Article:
Chesapeake Energy stockholders have seen the stock slide 44 percent in the past six months. Chesapeake’s largest outside investor, Southeastern Asset Management, recently encouraged the board to sell the company (see this MDN story). But who would buy?
A wide-ranging article in yesterday’s Financial Times about Chesapeake tosses out the names of a few companies that would be the likely buyers if Chesapeake were sold.
The issue is whether a higher value will be realised by breaking the company up or accepting a bid for the group as a whole.
Chevron, which is the second-largest US oil company by market capitalisation but has been relatively slow in acquiring American shale reserves, would top the list of possible buyers. Total of France or BHP Billiton of Australia might also be interested.
Chesapeake’s principal assets are leases to produce oil and gas across a vast area of the US: roughly 15m acres, or twice the size of the state of Massachusetts.*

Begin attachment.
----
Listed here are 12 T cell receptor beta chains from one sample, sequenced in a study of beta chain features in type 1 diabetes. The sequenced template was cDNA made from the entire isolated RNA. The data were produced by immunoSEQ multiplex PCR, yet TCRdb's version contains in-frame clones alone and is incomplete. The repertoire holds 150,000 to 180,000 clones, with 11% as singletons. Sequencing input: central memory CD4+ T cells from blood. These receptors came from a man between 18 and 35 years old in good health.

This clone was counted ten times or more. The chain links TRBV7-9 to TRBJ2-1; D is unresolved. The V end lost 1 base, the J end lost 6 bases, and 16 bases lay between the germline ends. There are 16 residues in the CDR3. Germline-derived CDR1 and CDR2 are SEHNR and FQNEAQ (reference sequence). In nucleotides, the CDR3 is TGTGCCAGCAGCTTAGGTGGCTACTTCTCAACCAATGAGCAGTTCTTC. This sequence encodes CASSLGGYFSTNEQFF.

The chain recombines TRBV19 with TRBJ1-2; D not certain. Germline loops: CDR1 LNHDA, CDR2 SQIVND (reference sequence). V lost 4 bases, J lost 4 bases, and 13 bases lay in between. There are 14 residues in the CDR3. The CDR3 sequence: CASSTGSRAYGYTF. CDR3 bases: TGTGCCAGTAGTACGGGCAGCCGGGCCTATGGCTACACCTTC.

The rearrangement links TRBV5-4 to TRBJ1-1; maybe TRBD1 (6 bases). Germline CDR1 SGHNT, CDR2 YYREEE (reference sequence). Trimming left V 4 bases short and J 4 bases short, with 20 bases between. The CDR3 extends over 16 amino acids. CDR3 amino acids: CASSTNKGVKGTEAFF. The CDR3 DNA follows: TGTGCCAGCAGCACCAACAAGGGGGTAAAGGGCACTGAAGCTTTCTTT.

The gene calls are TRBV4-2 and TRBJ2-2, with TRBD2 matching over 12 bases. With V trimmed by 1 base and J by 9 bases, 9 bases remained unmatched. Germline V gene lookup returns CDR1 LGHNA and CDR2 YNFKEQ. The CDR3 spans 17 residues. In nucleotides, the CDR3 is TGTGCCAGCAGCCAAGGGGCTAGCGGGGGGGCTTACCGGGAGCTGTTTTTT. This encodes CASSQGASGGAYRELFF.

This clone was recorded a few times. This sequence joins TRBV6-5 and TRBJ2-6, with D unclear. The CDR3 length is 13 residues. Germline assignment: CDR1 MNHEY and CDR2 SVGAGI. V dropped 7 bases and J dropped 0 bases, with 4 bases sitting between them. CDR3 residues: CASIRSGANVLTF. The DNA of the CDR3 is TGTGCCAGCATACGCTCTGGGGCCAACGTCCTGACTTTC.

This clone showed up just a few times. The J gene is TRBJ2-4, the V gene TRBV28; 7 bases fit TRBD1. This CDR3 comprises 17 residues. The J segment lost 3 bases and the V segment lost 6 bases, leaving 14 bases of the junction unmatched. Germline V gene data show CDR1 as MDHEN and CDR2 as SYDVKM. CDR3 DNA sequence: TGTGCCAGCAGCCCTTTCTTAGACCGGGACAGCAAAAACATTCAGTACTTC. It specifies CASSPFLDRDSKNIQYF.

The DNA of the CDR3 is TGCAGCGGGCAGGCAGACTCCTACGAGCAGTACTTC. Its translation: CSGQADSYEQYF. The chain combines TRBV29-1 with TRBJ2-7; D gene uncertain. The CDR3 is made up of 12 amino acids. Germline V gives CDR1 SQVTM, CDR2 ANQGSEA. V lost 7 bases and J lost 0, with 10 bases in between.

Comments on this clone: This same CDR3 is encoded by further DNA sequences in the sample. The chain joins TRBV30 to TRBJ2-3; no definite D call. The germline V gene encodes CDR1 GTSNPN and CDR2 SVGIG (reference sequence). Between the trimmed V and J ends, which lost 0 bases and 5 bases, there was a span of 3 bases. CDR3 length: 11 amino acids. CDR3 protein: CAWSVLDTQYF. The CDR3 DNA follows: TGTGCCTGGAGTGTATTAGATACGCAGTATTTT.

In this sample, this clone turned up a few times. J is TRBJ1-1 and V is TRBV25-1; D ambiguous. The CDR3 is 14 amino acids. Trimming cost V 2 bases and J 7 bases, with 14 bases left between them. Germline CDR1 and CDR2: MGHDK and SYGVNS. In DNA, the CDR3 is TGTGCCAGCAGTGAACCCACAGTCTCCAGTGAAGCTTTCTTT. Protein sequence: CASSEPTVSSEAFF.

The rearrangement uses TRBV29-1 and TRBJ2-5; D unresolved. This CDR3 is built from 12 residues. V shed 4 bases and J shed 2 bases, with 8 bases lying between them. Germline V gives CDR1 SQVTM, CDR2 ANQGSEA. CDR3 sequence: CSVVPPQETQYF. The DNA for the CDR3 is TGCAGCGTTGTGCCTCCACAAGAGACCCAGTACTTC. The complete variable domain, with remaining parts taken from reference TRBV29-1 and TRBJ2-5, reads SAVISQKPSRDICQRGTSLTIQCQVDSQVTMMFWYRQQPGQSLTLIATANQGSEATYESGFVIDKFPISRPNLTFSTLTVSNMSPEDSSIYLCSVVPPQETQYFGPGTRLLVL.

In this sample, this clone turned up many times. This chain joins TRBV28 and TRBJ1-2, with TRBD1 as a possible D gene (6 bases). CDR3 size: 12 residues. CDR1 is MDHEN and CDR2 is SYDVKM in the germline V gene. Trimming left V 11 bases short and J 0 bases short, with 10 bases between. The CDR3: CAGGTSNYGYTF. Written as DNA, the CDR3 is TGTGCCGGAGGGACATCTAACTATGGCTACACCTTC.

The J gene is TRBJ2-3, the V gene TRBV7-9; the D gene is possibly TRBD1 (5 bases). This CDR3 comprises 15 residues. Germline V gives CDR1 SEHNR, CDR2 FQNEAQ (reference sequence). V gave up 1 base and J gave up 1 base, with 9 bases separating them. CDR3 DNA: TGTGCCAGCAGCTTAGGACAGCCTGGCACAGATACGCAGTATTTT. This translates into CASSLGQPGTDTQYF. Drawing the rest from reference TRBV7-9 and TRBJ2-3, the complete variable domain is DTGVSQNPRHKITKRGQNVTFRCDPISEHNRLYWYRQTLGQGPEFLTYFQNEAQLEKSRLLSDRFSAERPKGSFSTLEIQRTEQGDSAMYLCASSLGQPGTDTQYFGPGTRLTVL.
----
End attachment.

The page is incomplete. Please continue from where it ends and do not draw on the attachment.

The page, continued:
At a minimum, Chesapeake will sell off its assets in the Permian Basin (in west Texas) later this year. Who will buy that? FT speculates:
Al Walker, the new chief executive of Anadarko Petroleum, one of the leading US independent oil companies and a partner of Chesapeake’s in wells in the Permian region, said this week that it would “take a look” at those assets.
Mark Hanson, an analyst at Morningstar, says others such as Devon Energy, Apache and Occidental are all possible buyers, as is Chevron.*
Will Chesapeake go on the auction block? Will CEO Aubrey McClendon still have his job a year from now? Only time will tell. Read the rest of this interesting story by clicking the link below (may require a registration).
A “hat tip” and thank you to MDN reader Chris Acker for bringing the FT story to MDN’s attention. Thanks Chris!
*Financial Times (May 17, 2012) – Chesapeake’s rivals circle ahead of sales